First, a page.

By Deputy Editor Thea Lim
As if independent bookstores don’t already have enough to worry about, Fidel Martinez at Guanabee writes about a language controversy at Atticus Bookstore in New Haven:
Atticus Book Store and Cafe, located in New Haven, Connecticut, has caused a controversy over a recent policy decision to require all Hispanic employees to only speak English within a customer’s earshot.
The staff is allowed to speak Spanish, but only in restricted areas.
A document from the bookstore states:
Spanish is allowed in the prep area, the dishwasher area and the lower level. Let’s make our customers feel welcome and comfortable.
“Let’s make our customers feel welcome and comfortable”? Yeeeeouch. (And yes that stuff about “the dishwasher area” is plain unfortunate.)
I’m sure I’m not the only one on this site who feels happy, or even relieved, when I hear multiple languages being spoken in a space – even though I’m a filthy monolinguist myself. Places where people are welcome to bring their culture with them, are places where I feel comfortable. So you have to wonder just who Atticus is referring to, when they imagine customers who feel uncomfortable when they hear Spanish.
And despite when I might’ve been led to believe by The Great Gatsby, it doesn’t sound like New Haven is some enclave of pearl-grabbing ethnocultural anglo purists. Martinez goes on to report:
This new directive has pissed off members of Yale University (Atticus is located next to Yale’s British Arts Center) and the New Haven Workers Association. The latter sent out an email to local community groups like the New Haven Labor Council and Unidad Latino En Accion protesting what they deem to be racism in the workplace.
Apparently though, Atticus is within their legal rights to demand its employees speak English.
This is just a little news piece, but I can’t help but feel discouraged by things like this, because they seem to evidence to me how wide the gaps are, when it come to how different folks think about race and culture in America. I imagine that the body responsible for the language rule at Atticus has no concept of the fraught history of language bans. It just seems like good business sense, right? An English bookstore should have English-speaking employees. Even though Martinez says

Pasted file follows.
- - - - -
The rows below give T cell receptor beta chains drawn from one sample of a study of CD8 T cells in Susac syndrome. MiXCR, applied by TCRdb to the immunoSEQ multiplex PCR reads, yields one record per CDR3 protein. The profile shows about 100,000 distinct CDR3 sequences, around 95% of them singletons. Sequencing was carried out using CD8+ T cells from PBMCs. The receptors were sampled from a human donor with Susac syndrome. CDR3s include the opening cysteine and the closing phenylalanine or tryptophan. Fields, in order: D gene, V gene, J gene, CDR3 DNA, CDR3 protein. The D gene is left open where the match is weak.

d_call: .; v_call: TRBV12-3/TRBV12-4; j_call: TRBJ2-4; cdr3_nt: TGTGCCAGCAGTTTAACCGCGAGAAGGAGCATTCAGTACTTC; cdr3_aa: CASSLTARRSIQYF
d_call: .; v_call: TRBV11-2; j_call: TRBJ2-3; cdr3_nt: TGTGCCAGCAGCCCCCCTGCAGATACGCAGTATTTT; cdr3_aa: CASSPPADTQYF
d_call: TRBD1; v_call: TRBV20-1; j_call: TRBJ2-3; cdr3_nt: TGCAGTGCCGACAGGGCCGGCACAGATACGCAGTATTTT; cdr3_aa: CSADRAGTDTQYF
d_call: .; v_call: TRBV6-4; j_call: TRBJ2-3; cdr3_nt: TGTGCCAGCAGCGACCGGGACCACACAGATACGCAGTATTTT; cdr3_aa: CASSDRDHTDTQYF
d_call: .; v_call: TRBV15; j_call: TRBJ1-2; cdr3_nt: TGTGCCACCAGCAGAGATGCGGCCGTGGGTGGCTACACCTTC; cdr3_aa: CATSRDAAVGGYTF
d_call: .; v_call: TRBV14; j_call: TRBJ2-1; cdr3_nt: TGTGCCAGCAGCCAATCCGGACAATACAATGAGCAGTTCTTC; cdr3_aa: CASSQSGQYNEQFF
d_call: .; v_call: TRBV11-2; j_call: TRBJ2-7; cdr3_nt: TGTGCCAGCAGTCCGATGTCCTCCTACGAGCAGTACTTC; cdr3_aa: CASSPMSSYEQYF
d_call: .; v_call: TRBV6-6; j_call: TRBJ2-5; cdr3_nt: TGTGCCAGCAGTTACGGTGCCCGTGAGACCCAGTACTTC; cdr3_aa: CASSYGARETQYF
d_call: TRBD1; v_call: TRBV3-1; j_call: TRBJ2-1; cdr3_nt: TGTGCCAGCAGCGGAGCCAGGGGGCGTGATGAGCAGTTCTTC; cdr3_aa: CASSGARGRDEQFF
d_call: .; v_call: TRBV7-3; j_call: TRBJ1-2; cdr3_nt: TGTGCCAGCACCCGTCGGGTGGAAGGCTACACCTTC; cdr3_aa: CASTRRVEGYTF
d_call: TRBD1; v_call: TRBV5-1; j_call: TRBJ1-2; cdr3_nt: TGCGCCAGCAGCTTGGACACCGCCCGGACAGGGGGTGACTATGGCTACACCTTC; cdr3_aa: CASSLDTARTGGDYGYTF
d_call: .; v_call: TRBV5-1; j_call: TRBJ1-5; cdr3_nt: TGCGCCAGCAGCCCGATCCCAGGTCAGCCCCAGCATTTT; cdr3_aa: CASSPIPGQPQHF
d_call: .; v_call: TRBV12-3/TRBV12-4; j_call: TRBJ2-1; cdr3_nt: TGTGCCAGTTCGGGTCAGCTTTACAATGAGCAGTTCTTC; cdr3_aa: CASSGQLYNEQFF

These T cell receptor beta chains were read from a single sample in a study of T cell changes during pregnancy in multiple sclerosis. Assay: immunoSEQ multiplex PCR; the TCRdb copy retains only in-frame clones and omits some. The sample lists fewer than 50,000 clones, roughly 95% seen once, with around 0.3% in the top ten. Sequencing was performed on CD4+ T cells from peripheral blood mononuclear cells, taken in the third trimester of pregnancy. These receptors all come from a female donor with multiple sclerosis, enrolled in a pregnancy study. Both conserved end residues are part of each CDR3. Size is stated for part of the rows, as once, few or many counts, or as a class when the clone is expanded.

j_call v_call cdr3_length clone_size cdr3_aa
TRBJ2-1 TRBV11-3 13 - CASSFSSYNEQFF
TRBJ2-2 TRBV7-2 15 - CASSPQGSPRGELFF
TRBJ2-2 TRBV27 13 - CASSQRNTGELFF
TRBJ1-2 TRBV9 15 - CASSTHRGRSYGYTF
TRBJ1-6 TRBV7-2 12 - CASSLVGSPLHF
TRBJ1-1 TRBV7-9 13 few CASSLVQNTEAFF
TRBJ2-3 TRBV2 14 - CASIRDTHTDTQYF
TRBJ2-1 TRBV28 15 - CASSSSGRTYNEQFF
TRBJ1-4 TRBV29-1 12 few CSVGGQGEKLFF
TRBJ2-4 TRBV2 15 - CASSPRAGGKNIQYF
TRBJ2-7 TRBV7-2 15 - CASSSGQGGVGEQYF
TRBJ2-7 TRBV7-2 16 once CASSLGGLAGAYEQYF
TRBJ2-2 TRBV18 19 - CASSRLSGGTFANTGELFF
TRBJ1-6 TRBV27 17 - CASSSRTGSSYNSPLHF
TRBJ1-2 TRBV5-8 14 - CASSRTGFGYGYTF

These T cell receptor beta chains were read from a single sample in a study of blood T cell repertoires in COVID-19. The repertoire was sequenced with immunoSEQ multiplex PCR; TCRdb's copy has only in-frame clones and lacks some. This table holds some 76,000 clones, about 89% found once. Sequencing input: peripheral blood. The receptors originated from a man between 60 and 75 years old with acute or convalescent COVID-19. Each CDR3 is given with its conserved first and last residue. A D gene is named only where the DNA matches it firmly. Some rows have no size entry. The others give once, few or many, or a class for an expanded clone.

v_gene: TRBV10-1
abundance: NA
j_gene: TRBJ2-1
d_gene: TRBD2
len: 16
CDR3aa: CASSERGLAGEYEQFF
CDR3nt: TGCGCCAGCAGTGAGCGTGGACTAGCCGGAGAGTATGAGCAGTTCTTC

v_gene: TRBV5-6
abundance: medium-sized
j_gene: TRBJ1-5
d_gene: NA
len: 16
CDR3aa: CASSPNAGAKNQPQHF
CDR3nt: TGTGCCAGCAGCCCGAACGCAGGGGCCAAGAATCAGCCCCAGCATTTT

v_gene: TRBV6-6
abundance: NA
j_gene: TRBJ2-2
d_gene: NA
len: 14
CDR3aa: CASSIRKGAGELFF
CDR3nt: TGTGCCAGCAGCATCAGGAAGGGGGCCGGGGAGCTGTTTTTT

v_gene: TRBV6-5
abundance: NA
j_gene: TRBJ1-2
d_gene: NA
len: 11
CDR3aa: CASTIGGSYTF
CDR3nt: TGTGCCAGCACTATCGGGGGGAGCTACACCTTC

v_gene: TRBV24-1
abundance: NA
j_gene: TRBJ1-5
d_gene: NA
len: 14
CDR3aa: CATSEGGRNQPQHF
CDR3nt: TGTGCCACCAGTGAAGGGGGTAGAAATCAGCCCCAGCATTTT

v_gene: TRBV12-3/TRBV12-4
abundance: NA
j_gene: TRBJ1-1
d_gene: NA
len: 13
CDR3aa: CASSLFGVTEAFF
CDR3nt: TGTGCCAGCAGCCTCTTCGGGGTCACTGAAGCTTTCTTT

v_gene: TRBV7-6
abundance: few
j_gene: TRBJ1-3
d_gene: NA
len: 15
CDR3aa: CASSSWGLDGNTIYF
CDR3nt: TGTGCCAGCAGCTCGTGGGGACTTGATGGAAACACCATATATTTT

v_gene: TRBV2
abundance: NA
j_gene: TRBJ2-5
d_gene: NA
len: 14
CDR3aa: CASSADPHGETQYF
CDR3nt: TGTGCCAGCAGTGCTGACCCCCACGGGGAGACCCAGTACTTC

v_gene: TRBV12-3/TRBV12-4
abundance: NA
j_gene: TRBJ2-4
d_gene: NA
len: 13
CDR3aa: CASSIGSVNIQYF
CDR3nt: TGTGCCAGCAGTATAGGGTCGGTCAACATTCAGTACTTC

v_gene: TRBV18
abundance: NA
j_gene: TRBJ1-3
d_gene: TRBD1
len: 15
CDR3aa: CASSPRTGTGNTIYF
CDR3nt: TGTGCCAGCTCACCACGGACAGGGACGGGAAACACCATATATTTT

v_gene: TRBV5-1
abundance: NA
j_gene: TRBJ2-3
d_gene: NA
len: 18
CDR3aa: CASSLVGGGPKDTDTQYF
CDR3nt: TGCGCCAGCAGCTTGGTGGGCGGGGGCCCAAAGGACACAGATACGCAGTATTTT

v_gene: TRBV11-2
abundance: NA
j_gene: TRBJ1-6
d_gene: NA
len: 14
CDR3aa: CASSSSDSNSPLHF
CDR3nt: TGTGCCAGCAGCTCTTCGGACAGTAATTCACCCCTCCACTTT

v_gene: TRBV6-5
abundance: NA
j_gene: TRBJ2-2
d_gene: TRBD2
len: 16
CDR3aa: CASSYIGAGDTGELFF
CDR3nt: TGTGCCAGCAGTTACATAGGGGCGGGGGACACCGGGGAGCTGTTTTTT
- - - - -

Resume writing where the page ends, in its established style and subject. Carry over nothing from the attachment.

From our own personal experience, the Hispanic waitstaff at Atticus speak English well enough that it doesn’t impede them from taking an order properly.
But at schools and in the workplace, the restriction of language has a long ugly history in our country. Almost any group of colour or marginalised linguistic group in this country has a history of their language, or access to language, being suppressed at one point, for the sake of cultural comfort and good business. I’m sure Atticus Bookstore carries history books that could tell us all about these things.
So apart from the fact that it’s just inherently not right to restrict people’s culture, there is also a historical context for the abusive relationship that business has with language.
This just reminds me of that pretty poor episode of Seinfeld, where Elaine get’s George’s dad to spy on the Korean women who do her nails, because she knows they’re talking smack about her. Is that why Spanish makes customers uncomfortable? Because I’m pretty sure that kind of thing only – well almost – happens on Seinfeld.
Photo credit: Aaron Gustafson
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